The investment banking compensation model is broken, and it’s going to take both PR efforts and structural changes to fix it. That’s according to Steven M. Davidoff, a former corporate attorney and now a professor at the University of Connecticut School of Law, who outlined both problems and a possible solution in a recent article in the New York Time’s Dealbook blog.
Rightly or wrongly, many Americans blame the banks for the recent financial crisis. And when millions of people are losing jobs that pay far less than the $400,000 base salary of a senior banker, there is little sympathy for executive compensation. Hence the fertile political climate in Washington for salary and bonus caps.
Davidoff says Wall Streeters may be aware of the attitudes on Main Street, but still not taking them as seriously as they should. Hence the major PR missteps of $35,000 office commodes and last-minute bonus packages. The criticism is only going to get worse, he says, if Wall Street doesn’t play the public relations game better.
An even bigger problem for investment banks is having them consolidated into the “financial behemoths” of recent years. This weakens overall employee loyalty and makes global risk monitoring that much more difficult.
The solution, he says, is to return to a compensation structure that will pay well in good times yet tie employees to the firm in bad times. Perhaps a return to the time when many Wall Street investment banks were partnerships, and senior executives had a personal stake, and capital, locked into their enterprise. This structure means each partner has a role in monitoring risk, along with the pride of being a partner. It’s no surprise, Davidoff says, that the two surviving independent investment banks are Morgan Stanley and Goldman Sachs, two firms that have preserved the partnership culture.
The Wall Street Journal recently asked several top career consultants to weigh in on the value of online job search websites. This was prompted by the three of the giant boards, including CareerBuilder and Monster, running hugely expensive TV commercials during the recent Super Bowl telecast. Are job sites worth it, they asked.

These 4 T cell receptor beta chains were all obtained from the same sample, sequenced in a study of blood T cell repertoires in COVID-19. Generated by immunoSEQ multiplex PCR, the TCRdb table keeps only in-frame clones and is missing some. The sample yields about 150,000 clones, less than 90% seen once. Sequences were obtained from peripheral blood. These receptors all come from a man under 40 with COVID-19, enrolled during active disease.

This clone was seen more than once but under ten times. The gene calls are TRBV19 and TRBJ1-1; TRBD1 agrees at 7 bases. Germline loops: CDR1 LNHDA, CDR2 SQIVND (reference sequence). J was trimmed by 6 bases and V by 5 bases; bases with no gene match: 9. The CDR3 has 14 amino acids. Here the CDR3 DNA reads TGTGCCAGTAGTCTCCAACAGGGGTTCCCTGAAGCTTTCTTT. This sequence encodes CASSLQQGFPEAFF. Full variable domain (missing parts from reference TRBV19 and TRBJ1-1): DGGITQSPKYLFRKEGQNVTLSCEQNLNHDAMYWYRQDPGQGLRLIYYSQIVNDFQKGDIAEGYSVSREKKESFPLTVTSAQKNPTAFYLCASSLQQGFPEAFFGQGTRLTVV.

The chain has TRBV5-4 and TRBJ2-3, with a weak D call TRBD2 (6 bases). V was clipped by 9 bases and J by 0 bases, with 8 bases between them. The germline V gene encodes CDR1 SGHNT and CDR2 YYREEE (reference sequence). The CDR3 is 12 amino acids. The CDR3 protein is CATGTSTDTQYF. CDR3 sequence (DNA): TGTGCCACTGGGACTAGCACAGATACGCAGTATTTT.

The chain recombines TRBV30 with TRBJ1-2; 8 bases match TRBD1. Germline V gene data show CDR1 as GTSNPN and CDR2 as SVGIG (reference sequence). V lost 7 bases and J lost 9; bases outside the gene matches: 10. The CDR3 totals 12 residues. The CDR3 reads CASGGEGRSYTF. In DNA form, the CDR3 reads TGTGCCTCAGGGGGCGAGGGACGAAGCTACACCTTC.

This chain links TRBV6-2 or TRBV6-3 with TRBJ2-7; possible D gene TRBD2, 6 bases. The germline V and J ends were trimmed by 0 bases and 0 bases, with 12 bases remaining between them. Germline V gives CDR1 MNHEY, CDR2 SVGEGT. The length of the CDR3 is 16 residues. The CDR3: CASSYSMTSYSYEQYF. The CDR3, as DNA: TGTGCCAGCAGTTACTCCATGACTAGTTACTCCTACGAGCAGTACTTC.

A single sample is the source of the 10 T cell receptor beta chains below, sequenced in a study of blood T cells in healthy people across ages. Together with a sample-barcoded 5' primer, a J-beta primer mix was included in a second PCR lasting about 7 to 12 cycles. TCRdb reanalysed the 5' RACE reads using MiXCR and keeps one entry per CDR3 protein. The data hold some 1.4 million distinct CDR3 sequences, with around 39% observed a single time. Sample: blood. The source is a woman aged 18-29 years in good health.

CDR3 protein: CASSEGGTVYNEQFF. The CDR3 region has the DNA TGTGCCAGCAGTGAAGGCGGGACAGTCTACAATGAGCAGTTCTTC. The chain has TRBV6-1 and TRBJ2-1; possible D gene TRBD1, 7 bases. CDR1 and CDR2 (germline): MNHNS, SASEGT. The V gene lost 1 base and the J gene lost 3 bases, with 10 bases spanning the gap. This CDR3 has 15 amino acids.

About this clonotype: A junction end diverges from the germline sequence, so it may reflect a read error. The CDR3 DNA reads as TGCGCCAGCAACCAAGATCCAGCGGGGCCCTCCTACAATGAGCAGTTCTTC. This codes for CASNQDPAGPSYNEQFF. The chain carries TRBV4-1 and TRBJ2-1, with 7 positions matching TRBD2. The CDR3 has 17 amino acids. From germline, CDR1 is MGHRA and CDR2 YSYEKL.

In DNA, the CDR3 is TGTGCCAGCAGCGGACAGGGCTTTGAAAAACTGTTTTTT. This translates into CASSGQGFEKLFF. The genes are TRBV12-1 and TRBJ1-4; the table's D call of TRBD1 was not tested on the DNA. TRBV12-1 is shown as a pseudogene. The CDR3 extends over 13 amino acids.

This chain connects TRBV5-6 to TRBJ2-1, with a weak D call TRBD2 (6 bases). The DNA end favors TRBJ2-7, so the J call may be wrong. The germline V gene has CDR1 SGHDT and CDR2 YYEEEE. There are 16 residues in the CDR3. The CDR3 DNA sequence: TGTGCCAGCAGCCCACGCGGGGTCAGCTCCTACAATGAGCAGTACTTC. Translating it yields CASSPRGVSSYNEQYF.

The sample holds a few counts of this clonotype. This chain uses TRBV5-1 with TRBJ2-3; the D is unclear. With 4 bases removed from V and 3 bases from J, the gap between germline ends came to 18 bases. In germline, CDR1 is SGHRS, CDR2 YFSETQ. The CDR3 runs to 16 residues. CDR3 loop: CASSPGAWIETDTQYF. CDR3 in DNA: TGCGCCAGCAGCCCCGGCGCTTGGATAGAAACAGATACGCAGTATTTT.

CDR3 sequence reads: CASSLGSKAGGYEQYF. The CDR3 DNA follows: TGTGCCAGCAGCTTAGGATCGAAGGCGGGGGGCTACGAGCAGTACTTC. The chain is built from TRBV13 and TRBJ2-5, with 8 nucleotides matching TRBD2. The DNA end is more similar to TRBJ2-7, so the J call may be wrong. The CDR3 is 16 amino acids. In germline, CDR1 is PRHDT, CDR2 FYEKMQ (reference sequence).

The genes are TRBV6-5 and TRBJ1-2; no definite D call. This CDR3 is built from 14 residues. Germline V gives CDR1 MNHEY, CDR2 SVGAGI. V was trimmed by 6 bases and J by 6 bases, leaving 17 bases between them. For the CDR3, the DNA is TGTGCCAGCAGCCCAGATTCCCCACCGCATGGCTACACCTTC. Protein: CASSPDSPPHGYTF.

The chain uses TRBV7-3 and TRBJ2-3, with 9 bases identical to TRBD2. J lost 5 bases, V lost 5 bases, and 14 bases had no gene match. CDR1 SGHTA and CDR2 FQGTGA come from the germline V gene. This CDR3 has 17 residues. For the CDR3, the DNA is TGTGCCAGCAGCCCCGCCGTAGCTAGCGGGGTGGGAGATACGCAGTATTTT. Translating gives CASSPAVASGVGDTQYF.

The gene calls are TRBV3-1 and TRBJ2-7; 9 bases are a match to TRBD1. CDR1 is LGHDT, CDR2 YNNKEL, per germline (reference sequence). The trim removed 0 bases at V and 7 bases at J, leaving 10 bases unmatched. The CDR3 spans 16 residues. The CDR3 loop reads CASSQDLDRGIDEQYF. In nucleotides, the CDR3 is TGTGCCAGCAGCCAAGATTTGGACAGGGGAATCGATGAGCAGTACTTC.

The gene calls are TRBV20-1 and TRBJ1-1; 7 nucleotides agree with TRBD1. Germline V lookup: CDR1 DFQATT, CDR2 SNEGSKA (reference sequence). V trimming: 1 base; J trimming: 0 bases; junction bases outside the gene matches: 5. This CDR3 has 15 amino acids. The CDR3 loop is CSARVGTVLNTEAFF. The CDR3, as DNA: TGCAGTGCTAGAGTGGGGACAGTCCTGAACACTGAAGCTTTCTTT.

The experts were in agreement that the big, popular sites may do a fair job for young, entry-level job hunters. But for more experienced professionals, and highly targeted market niches, they often come up short.
For example, many online job boards are filled with low-level or administrative job listings that don’t relate to your particular qualifications. You can end up wasting hours of time sifting through the site to come up with just a few worthwhile opportunities.
Instead, you should find an online service that focuses on your particular niche. This service should do all the research for you, and filter out jobs that are not truly for serious financial professionals. It should only list (or better yet, email you) the most relevant job listings. Also it should make sure that each investment banking job listing provides clear information as to who you should contact to apply for the job.
Without the lure of huge bonuses for themselves or mega-financing for their clients, many seasoned bankers are moving to smaller firms that value the advisory side of the business, according to Money online.
Smaller banks such as Greenhill, which was involved on the $43 billion Roche-Genetech deal last July, have hired ex-Lehman bankers and launched two new offices. Same for Evercore, which recently hired up to 20 former Lehman, J.P. Morgan and Merrill Lynch bankers to staff its London office.
It seems smaller, independent banks are gaining ground, particularly in the mid-market. Yet even some of the recent mega-deals, such as Warren Buffet’s purchase of 3% of Swiss Re had independents attached.
One reason for their success, claims an industry veteran, is a return to a more personal approach to banking that had fallen by the wayside during the years when the big bulge-bracket megabanks who arranged the financing called the shots.
In today’s environment, with more strategic deals where one company is buying to grow its business, bankers who care more about the long-term quality of the advice they give may come out on top.